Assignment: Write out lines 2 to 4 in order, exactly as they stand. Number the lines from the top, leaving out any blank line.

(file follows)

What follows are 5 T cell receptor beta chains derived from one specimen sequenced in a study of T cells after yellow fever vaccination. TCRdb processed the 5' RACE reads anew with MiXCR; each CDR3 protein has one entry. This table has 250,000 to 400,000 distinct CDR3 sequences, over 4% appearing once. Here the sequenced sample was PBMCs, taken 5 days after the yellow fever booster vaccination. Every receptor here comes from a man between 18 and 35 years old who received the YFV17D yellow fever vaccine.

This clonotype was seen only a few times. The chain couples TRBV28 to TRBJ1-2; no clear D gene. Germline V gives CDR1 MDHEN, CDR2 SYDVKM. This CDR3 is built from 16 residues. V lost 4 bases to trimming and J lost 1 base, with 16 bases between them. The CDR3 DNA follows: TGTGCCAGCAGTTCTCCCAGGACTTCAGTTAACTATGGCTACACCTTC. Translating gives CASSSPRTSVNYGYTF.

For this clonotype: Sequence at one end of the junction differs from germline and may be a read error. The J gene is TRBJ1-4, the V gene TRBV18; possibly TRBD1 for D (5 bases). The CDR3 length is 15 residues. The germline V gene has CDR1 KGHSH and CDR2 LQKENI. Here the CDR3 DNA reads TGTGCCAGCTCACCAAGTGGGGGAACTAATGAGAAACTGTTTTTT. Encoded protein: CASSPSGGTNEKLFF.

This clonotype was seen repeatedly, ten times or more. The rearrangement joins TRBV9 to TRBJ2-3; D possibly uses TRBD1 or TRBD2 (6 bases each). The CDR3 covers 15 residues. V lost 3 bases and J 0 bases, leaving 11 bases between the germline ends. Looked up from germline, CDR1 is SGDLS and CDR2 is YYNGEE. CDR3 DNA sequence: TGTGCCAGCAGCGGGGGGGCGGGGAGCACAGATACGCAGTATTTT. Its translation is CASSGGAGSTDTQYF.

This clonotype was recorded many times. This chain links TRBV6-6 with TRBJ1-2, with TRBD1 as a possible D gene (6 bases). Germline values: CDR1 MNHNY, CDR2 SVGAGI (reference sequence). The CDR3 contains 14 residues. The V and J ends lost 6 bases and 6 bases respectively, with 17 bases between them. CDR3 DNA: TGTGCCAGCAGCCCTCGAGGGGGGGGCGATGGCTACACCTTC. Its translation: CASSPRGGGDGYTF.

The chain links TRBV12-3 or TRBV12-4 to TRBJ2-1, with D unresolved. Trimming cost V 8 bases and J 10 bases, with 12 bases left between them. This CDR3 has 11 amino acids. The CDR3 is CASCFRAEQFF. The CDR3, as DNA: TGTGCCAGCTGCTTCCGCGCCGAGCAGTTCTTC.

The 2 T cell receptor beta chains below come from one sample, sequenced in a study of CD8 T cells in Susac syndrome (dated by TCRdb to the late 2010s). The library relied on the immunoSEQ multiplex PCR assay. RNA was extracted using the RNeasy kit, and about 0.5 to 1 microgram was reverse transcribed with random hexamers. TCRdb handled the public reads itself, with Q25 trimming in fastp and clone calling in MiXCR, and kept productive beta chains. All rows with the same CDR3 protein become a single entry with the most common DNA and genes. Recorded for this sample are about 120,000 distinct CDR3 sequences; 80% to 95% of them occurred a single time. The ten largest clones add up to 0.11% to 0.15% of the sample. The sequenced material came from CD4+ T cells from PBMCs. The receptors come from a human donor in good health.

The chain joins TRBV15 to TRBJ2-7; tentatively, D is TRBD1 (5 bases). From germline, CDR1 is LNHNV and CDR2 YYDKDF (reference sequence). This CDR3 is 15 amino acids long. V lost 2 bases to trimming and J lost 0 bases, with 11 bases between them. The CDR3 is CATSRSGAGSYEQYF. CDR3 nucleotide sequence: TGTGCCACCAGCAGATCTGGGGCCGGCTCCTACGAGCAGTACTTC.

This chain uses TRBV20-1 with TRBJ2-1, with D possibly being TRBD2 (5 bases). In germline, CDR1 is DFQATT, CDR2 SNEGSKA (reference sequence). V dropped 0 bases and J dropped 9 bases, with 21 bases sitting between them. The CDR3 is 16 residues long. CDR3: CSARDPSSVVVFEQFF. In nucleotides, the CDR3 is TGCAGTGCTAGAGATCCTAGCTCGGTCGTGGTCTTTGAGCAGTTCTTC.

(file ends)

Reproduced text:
This clonotype was seen only a few times. The chain couples TRBV28 to TRBJ1-2; no clear D gene. Germline V gives CDR1 MDHEN, CDR2 SYDVKM. This CDR3 is built from 16 residues. V lost 4 bases to trimming and J lost 1 base, with 16 bases between them. The CDR3 DNA follows: TGTGCCAGCAGTTCTCCCAGGACTTCAGTTAACTATGGCTACACCTTC. Translating gives CASSSPRTSVNYGYTF.

For this clonotype: Sequence at one end of the junction differs from germline and may be a read error. The J gene is TRBJ1-4, the V gene TRBV18; possibly TRBD1 for D (5 bases). The CDR3 length is 15 residues. The germline V gene has CDR1 KGHSH and CDR2 LQKENI. Here the CDR3 DNA reads TGTGCCAGCTCACCAAGTGGGGGAACTAATGAGAAACTGTTTTTT. Encoded protein: CASSPSGGTNEKLFF.

This clonotype was seen repeatedly, ten times or more. The rearrangement joins TRBV9 to TRBJ2-3; D possibly uses TRBD1 or TRBD2 (6 bases each). The CDR3 covers 15 residues. V lost 3 bases and J 0 bases, leaving 11 bases between the germline ends. Looked up from germline, CDR1 is SGDLS and CDR2 is YYNGEE. CDR3 DNA sequence: TGTGCCAGCAGCGGGGGGGCGGGGAGCACAGATACGCAGTATTTT. Its translation is CASSGGAGSTDTQYF.